Thoughts on The Nothing Factory (A Fábrica de Nada 2017)

Editor’s note: This piece is part of a series on the 2018 Taipei Film Festival.

The fiction debut of Portuguese documentarian Pedro Pinho, The Nothing Factory (A Fábrica de Nada 2017) has difficulty shedding documentary elements in favor of narrative staples such as an arc, backstory, emotional stakes, or even differentiated characters. Instead, the film captures each scene in a naturalistic, equanimous non-style, assuming incorrectly that they have the requisite attraction to motivate the film.

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Thoughts on So Help Me God (Ni jouge, ni soumise 2017)

Editor’s note: This piece is part of a series on the 2018 Taipei Film Festival.

So Help Me God (Ni juge, ni soumise 2017) is a fly-on-the-wall documentary that follows Belgian examining magistrate (preliminary judge) Anne Gruwez as she works a cold case while dealing with her everyday “clientele,” as she calls them: the newly arrested who Gruwez must book within 24 hours or set free. I’ve discussed documentary form previously, and nothing here makes me reconsider my position. So I’ll just make some observations on the content.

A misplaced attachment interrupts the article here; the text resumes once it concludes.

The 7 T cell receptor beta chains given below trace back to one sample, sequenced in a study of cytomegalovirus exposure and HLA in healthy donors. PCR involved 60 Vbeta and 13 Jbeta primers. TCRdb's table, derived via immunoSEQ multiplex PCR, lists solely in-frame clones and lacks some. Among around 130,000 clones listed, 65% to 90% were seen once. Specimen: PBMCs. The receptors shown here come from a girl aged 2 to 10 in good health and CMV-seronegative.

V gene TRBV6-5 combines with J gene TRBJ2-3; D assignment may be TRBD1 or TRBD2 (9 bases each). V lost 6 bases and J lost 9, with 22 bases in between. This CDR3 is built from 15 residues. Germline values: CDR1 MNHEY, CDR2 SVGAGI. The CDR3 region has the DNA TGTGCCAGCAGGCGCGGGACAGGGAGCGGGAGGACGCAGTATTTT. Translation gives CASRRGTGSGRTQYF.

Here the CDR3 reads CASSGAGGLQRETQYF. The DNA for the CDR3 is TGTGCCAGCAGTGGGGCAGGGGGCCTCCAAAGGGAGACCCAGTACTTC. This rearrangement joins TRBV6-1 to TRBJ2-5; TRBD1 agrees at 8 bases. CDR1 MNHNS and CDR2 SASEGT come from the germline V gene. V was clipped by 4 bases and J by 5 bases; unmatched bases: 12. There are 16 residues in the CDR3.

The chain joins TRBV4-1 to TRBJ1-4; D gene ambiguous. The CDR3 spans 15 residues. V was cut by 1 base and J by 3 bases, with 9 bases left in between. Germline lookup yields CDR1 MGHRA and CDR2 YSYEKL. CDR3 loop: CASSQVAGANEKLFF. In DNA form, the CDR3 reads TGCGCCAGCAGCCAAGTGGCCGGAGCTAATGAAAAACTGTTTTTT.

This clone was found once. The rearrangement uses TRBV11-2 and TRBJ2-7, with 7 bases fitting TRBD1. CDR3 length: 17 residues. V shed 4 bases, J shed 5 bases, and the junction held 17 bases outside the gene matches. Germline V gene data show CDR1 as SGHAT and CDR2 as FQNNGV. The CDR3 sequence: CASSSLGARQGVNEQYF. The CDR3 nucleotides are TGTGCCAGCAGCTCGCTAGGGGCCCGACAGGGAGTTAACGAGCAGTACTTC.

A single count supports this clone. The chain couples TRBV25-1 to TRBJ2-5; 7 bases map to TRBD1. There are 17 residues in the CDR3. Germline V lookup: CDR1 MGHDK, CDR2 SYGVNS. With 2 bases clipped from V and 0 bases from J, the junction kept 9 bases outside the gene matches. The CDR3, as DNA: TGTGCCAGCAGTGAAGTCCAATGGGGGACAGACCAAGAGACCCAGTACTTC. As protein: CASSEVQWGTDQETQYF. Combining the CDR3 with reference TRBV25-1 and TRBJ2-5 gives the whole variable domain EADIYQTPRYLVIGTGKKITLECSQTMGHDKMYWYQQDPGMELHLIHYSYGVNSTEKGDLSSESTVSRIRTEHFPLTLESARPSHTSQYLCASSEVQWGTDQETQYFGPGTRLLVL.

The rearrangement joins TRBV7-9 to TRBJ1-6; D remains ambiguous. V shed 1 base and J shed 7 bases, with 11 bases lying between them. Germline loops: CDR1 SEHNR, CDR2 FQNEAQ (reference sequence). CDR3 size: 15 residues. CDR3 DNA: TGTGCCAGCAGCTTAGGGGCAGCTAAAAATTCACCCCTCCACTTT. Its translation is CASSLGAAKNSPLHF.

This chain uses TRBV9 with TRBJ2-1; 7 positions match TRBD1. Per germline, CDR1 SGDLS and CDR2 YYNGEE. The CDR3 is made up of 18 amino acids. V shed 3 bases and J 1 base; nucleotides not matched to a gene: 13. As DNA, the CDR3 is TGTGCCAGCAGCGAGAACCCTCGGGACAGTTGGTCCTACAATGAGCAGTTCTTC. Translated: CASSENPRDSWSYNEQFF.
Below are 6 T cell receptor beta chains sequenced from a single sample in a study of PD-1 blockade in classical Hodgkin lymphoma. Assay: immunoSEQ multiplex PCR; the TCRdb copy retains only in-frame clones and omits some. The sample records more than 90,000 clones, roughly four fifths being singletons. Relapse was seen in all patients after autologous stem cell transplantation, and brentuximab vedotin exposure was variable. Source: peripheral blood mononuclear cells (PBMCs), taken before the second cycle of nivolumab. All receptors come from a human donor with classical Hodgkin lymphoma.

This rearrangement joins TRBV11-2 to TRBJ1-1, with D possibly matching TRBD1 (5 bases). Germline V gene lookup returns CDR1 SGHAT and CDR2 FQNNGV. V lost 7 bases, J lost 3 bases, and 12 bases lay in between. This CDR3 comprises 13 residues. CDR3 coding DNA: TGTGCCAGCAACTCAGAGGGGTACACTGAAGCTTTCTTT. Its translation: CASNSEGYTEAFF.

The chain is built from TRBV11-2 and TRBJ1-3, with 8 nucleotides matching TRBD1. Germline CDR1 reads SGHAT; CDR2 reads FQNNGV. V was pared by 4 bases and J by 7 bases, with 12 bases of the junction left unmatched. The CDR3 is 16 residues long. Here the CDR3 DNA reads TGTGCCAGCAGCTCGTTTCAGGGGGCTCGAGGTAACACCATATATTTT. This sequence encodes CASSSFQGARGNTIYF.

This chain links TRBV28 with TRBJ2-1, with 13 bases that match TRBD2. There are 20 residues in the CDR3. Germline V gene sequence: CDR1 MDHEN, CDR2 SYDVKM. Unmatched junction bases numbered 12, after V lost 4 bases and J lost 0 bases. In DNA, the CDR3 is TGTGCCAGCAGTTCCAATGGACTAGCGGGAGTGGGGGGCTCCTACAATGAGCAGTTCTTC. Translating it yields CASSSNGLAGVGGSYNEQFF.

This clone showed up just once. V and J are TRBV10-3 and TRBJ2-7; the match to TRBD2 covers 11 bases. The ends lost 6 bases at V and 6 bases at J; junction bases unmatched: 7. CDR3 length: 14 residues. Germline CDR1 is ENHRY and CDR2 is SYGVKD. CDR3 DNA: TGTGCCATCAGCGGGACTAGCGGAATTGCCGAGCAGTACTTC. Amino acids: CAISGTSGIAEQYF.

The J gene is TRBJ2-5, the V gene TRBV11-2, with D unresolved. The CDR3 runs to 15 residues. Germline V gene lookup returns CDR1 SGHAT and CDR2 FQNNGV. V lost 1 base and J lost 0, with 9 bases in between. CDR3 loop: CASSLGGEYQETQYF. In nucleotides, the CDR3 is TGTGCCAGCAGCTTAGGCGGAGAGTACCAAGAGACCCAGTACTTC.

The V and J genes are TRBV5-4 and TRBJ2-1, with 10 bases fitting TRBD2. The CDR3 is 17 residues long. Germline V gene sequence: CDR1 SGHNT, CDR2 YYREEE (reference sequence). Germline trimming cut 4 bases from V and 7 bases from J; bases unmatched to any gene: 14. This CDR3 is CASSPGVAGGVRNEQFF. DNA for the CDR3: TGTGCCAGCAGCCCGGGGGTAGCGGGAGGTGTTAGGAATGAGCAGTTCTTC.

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Wachowskis Unbound: Speed Racer (2008)

In The Language of New Media, Lev Manovich wrote (p302), “Digital cinema is a particular case of animation that uses live-action footage as one of its many elements.” While the first film this brings to mind may be The Matrix (1999), the Keanu Reeves-narrated documentary Side by Side (2012) explains how every film is now a digital film, and shows how every single element is fundamentally manipulable. Non-documentary cinema (and even some forms of documentary) has lost its indexicality to the real, in form and therefore in substance, something that most cinephiles lament—witness the loathing of TV motion smoothing. But what if a film were to celebrate its (oxymoronic) simulacral nature? What if, instead of trying to pass as realistic, a film embraced its artificiality? Well, then we might get Speed Racer (2008).

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